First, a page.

Die Situation für das Königspaar in England war im Jahr 1641 bereits sehr kritisch. Besonders Henriette Maria war von den puritanischen Politikern im Parlament unter schwerem Beschuss. Sie wurde als Erzfeind Nummer 1 betrachtet, die im englisch-schottischen Königreich den Katholizismus wieder einführen wollte und die das Parlament und die Freiheit des englischen und des schottischen Volkes aufzuheben trachtete. An ihre Schwester Christine, der Herzogin von Savoyen, schrieb sie Folgendes: "I swear to you, I am almost mad at the sudden change in my fortune ... Imagine my condition at seeing the king deprived of power, the Catholics persecuted, the priests scattered, our loyal servants removed from us and pursued for their life for having endeavored to serve the king, and me kept here like a prisoner, forbidden even to follow the king who is leaving for Scotland, and with no one in the world to whom I can tell my afflictions, and knowing withal that I must not show any resentment at it. ... The king leaves the day after tomorrow if the Parliament does not restrain him by force; they threaten to. God help us: we need of it." (in: Katie Whitaker: A Royal Passion - The turbulent marriage of King Charles I of England and Henrietta Maria of France, id., p. 215).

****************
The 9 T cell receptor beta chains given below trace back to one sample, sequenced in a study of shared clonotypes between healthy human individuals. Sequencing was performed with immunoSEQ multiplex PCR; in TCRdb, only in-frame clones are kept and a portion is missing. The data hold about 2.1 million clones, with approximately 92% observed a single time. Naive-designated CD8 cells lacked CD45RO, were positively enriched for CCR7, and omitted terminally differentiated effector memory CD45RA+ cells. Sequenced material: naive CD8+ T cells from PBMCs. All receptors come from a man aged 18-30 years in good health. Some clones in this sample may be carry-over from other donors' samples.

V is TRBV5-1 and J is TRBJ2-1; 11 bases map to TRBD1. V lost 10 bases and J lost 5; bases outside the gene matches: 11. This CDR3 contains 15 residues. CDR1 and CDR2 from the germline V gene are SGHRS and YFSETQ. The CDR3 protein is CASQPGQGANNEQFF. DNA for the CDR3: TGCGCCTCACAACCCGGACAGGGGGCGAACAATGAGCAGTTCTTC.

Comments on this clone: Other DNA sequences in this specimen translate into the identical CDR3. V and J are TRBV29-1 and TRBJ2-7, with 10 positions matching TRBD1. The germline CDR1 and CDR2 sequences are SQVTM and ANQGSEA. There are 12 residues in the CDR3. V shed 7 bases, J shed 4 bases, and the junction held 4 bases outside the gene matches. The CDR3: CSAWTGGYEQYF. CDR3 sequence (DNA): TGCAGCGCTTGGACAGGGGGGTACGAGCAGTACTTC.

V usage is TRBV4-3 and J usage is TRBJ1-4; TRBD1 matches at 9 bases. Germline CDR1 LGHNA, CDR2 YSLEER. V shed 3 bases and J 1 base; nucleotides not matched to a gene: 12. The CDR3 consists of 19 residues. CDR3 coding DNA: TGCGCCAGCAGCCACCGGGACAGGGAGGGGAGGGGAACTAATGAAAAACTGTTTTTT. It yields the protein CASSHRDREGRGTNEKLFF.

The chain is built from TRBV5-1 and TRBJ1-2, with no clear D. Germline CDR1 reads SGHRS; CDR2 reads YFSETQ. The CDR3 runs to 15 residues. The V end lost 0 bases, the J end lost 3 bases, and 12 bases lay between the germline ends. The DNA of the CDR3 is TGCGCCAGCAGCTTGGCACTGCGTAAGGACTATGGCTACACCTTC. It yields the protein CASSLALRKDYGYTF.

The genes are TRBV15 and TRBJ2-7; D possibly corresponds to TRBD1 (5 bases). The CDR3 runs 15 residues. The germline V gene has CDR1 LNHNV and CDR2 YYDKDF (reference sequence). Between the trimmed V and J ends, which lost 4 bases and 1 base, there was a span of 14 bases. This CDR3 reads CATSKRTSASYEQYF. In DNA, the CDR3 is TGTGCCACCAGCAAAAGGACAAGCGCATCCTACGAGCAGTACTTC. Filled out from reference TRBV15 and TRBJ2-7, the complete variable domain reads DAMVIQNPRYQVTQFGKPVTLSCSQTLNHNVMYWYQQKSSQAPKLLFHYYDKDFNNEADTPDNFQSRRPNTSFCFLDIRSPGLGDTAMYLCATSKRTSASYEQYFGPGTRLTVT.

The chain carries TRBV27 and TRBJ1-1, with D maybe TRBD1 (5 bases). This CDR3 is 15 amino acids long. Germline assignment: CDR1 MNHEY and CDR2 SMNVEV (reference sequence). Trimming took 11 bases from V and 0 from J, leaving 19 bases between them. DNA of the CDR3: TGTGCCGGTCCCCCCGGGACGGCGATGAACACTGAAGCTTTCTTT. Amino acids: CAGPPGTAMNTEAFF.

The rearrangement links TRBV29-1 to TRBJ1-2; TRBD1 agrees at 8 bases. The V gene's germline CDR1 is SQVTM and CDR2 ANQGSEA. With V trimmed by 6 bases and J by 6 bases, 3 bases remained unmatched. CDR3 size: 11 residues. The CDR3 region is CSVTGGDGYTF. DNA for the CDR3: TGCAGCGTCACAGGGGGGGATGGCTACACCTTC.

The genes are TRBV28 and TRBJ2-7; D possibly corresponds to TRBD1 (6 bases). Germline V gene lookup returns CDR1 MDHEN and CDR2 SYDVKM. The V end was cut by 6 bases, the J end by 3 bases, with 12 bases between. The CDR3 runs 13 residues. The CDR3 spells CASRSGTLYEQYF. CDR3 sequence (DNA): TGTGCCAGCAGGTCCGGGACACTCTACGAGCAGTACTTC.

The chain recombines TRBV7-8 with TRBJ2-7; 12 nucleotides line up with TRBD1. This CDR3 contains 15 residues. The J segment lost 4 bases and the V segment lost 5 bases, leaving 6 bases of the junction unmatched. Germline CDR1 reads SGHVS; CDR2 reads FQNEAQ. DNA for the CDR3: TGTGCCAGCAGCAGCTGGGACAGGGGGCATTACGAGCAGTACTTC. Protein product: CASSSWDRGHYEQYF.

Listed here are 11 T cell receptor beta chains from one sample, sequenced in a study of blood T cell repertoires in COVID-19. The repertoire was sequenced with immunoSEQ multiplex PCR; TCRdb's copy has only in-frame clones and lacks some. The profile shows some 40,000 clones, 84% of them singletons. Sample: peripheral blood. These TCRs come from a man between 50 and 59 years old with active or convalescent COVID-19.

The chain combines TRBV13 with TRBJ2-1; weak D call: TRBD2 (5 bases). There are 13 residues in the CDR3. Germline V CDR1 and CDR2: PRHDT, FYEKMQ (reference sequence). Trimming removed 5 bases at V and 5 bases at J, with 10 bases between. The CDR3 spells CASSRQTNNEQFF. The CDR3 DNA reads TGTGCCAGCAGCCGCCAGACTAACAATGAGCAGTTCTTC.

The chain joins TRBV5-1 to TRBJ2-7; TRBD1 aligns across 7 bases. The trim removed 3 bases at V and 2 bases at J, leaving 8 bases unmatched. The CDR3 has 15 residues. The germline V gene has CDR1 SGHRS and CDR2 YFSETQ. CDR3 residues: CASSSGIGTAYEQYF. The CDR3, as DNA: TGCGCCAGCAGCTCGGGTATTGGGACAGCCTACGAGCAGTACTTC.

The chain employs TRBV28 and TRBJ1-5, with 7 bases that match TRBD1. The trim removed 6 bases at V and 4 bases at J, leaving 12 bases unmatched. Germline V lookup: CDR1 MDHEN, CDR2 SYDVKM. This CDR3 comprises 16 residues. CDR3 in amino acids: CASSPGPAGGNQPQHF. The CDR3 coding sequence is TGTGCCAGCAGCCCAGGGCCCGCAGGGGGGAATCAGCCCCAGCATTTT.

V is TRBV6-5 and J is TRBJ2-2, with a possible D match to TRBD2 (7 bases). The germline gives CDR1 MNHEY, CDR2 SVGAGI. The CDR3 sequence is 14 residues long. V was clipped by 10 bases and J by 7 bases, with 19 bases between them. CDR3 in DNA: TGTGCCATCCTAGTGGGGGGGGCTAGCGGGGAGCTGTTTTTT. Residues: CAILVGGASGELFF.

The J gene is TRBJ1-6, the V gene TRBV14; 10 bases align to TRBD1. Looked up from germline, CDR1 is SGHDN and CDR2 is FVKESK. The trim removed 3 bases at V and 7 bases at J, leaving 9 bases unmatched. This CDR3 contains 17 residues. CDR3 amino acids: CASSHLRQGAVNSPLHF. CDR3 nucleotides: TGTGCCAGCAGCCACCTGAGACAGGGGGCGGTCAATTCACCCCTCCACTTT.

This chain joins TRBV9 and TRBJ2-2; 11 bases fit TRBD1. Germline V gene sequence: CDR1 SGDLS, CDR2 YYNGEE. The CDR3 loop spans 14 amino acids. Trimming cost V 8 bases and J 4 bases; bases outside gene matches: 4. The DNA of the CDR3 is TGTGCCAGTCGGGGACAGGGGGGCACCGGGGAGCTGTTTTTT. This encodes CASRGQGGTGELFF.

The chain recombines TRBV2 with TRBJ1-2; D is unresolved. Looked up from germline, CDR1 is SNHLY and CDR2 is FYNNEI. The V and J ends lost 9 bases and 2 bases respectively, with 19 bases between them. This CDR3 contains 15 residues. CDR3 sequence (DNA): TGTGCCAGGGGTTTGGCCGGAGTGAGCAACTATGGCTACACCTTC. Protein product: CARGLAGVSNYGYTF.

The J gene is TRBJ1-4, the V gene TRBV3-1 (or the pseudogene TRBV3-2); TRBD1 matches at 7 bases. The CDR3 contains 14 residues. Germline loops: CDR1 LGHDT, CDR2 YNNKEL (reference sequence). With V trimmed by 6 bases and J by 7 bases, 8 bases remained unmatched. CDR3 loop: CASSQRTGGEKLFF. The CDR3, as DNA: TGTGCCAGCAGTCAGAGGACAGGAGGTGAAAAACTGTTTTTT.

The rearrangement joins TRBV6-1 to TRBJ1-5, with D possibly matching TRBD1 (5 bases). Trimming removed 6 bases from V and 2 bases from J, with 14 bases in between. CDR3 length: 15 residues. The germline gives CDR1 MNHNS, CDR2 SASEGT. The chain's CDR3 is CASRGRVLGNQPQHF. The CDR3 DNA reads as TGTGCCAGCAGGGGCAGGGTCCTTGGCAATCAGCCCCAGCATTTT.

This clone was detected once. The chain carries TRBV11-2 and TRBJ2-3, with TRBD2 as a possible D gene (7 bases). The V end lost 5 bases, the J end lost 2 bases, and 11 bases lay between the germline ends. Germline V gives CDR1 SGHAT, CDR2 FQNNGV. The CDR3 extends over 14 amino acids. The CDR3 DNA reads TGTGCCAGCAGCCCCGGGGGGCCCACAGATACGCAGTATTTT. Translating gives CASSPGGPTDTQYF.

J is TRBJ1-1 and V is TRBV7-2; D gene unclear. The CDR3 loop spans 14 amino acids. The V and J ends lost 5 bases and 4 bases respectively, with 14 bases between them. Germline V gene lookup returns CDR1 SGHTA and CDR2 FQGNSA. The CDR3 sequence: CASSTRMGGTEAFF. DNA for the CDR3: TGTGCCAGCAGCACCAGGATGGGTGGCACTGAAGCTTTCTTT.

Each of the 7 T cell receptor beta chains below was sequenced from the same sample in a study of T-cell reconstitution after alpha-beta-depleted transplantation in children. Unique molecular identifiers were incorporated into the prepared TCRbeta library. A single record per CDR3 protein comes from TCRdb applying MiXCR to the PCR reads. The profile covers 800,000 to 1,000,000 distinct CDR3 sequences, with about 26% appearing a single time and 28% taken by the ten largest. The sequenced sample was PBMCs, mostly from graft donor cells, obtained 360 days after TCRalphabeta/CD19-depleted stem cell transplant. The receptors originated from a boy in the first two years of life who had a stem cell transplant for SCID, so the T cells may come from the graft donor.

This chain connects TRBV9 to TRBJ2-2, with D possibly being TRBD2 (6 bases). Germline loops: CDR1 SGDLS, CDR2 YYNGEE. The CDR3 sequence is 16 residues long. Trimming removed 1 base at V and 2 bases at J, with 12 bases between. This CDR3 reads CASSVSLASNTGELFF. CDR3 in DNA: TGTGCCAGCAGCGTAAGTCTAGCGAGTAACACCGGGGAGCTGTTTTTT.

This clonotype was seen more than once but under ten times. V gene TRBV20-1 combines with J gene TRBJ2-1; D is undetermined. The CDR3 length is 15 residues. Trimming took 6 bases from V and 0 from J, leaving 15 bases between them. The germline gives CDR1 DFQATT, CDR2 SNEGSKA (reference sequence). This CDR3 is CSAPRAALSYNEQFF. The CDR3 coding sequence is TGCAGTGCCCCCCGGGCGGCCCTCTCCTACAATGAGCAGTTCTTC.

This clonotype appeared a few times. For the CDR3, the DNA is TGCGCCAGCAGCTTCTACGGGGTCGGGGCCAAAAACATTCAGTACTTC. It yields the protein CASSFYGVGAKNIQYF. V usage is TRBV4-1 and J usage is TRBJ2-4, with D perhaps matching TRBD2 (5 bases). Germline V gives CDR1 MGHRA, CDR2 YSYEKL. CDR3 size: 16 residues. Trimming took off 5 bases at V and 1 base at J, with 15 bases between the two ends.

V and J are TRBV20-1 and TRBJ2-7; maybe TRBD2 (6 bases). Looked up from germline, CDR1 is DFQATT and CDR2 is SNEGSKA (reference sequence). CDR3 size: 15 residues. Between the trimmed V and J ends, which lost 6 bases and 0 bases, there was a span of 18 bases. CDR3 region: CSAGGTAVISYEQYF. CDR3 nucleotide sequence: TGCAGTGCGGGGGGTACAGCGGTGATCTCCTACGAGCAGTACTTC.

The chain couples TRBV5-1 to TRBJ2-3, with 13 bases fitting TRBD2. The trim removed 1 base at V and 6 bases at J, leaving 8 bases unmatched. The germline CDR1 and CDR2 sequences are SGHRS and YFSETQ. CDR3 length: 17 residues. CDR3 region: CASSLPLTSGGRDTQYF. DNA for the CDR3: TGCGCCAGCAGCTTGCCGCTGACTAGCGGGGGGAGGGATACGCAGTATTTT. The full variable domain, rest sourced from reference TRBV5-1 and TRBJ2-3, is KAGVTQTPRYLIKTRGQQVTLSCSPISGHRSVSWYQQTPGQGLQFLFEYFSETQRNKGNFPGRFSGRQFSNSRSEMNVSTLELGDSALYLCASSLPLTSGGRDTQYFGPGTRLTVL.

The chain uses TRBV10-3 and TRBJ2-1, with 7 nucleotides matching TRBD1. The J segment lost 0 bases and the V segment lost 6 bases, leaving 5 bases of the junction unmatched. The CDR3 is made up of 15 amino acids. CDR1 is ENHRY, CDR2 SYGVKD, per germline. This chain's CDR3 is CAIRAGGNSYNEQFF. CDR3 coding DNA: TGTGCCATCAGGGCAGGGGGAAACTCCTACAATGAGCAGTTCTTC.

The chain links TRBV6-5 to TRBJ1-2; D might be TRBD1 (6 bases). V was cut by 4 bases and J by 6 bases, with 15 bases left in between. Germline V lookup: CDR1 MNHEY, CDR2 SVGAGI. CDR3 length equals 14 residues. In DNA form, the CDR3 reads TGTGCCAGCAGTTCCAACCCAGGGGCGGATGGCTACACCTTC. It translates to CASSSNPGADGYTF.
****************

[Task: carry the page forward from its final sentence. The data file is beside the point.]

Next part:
"Henrietta was fast becoming the villain she would remain in Protestant English history: 'a papist, a French lady of haughty spirit,' who ... had applied 'her great wit and parts' to stir the king's 'violent purpose' against his subjects, producing 'sad desolations.' Charles 'was enslaved in his affection only to her, though she had no more passion for him than what served to promote her designs,' wrote the Puritan memoirist Lucy Hutchinson. 'Nothing but the mercy of God prevented the utter subversion of Protestantism in the three kingdoms [England, Schottland und Irland].' On Sunday, January 9 , the most fearsome news reached Whitehall: the MPs were preparing 'to accuse Her Majesty of high treason.' Already there were articles ready to 'be put into Parliament against her' when the Commons returned to Westminster in two days' time. ... He [Karl I. Stuart] and Henrietta could afford to remain at Whitehall no longer. [Sie flohen mit ihren älteren Kindern Karl II., Maria und Jakob zuerst nach Windsor; die jüngeren Kinder Elisabeth und Heinrich blieben im St. James's Palast zurück.] They [Karl I. Stuart und seine Frau] agreed that it was not safe for Henrietta to remain in England, facing an imminent treason charge. 'Parliament 's violence was so great against me that I had to flee to be sure of my own life,' Henrietta told her sister Christine, Duchess of Savoy: 'they said publicly that a queen was merely a subject and she could be punished like any other. Yet it is not the fear of death that has made me leave, but of a prison separating me from the king which I avow would have been more insupportable than death.'" [Henriette Maria floh mit ihrer Tochter Maria nach Holland.] [Ihr Abschied von ihrem Gatten am 25. Februar 1642:] ... down on the seafront, the royal couple said their sad farewells. Charles, 'deeply moved ... did not know how to tear himself away.' For a long time, he remained near Henrietta, 'conversing with her in sweet discourse and affectionate embraces.' Neither could 'restrain their tears,' lost as they were in 'extreme regret and grief.' Finally, 'after many kisses, many tears,' they drew apart. Henrietta stepped into the royal barge and rowed out to the flotilla's flagship, the Lion ... While Henrietta looked back toward England, Charles mounted his horse and followed her ship eastward along the coast ... At last, when Henrietta's figure disappeared from sight, he lifted his hat and 'waved it around several times, bidding her a very affectionate but very sad and painful adieu.' [Henriette Maria kam noch einmal in den Jahren 1643 und 1644 zu ihm zurück, um dann endgültig nach Frankreich zu flüchten und zwar kurz nach der Geburt ihres letzten Kindes, ihrer Tochter Henriette Anna, am 16. Juni 1644.] Leaving her tiny baby with a little household of caregivers, Henrietta left Exeter in disguise. For more than a week, she was carried in a litter almost to the farthest end of Cornwell ... On July 14 , she sailed for France, even as Charles's northern army was being destroyed in the Battle of Marston Moor." (in: Katie Whitaker: A Royal Passion - The turbulent marriage of King Charles I of England and Henrietta Maria of France, id., pp. 229-230/234/239/248). Letztendlich war Henriette Anna ihr einziges Kind, das bei ihr in Frankreich aufwuchs. Sie muss also kurze Zeit später zu ihr geschickt worden sein.